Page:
Kibale National Park contains one of the loveliest and most varied tracts of tropical forest in Uganda. Forest cover, interspersed with patches of grassland and swamp, dominates the northern and central parts of the park on an elevated plateau.
Kibale National Park is famously known for chimpanzee tracking. The park is home to a total of 70 Mammal species, most famously 13 species of primate including the chimpanzee. It also contains over 375 species of birds. Kibale National Park adjoins Queen Elizabeth National Park to the south to create a 180km-long corridor for wildlife between Ishasha, the remote southern sector of Queen Elizabeth National Park, and Sebitoli in the north of kibale National Park.
The Kibale-Fort Portal area is one of Uganda’s most rewarding destinations to explore. The park lies close to the tranquil Ndali-Kasenda crater area and within half a day’s drive of Queen Elizabeth, the Rwenzori Mountains and Semuliki National Parks, as well as the Toro-semliki Wildlife Reserve.
The diversity and density of primates in Kibale National Park is the highest in Africa. The most famous of its 13 species is the chimpanzee, our closest relative. Kibale’s 1,450 chimpanzees represent Uganda‘s largest population of this endangered primate. The forest is also home to East Africa’s largest population of the threatened red colobus and the rare l’hoest’s monkey. Other primates include the black-and-white colobus, red-tailed and blue monkeys, grey-cheeked mangabey, olive baboon, bush baby and potto.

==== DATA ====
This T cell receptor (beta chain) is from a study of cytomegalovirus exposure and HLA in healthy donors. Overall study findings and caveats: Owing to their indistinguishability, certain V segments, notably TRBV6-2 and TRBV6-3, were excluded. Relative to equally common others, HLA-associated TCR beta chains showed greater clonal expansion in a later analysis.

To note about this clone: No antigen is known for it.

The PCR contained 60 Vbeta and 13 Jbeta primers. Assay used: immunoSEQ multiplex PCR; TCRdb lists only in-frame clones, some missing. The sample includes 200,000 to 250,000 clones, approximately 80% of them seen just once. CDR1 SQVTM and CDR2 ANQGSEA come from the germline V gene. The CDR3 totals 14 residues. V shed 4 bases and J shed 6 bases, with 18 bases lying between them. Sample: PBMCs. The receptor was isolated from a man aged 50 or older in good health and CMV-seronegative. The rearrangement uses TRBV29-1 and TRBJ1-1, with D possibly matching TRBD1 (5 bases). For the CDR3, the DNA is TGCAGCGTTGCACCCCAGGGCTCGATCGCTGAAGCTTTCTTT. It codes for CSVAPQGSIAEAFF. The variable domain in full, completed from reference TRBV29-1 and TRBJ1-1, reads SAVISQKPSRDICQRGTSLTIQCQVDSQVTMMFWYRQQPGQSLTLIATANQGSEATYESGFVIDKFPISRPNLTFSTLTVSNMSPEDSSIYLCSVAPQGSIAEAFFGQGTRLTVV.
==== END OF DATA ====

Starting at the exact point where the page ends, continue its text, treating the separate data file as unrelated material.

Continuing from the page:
At least 70 mammal species are present in the park though ground-dwelling animals are difficult to see in dense forest. An estimated 500 elephants are present, along with buffalos, leopards, warthogs, bush pigs, golden cats and duikers. A keen observer may spot reptiles and amphibians as well as colorful variety of 250 species of butterflies.
The park boasts of more than 375 species of birds. Kibale National Park specials include the African Pitta, Green-breated pitta, Afep pigeon, crowned Eagle, red-chested Owlet, Black Bee-eater, western nicator, yellow-rumped tinkerbird, little greenbul, brown –chested Alethe, blue-breasted kingfisher, African grey parrot, scaly-breasted iiadopsis, brown illadopsis, black-capped Aals, blue-headed Sunbird, Collared Apalis, Dusky Crimsonwing, Purple-breasted Sunbird, Red-faced Woodland Warbler, Yellow Spotted Nicator, Little Green Bul, Black-eared Ground Thrush and the Abyssinian Ground.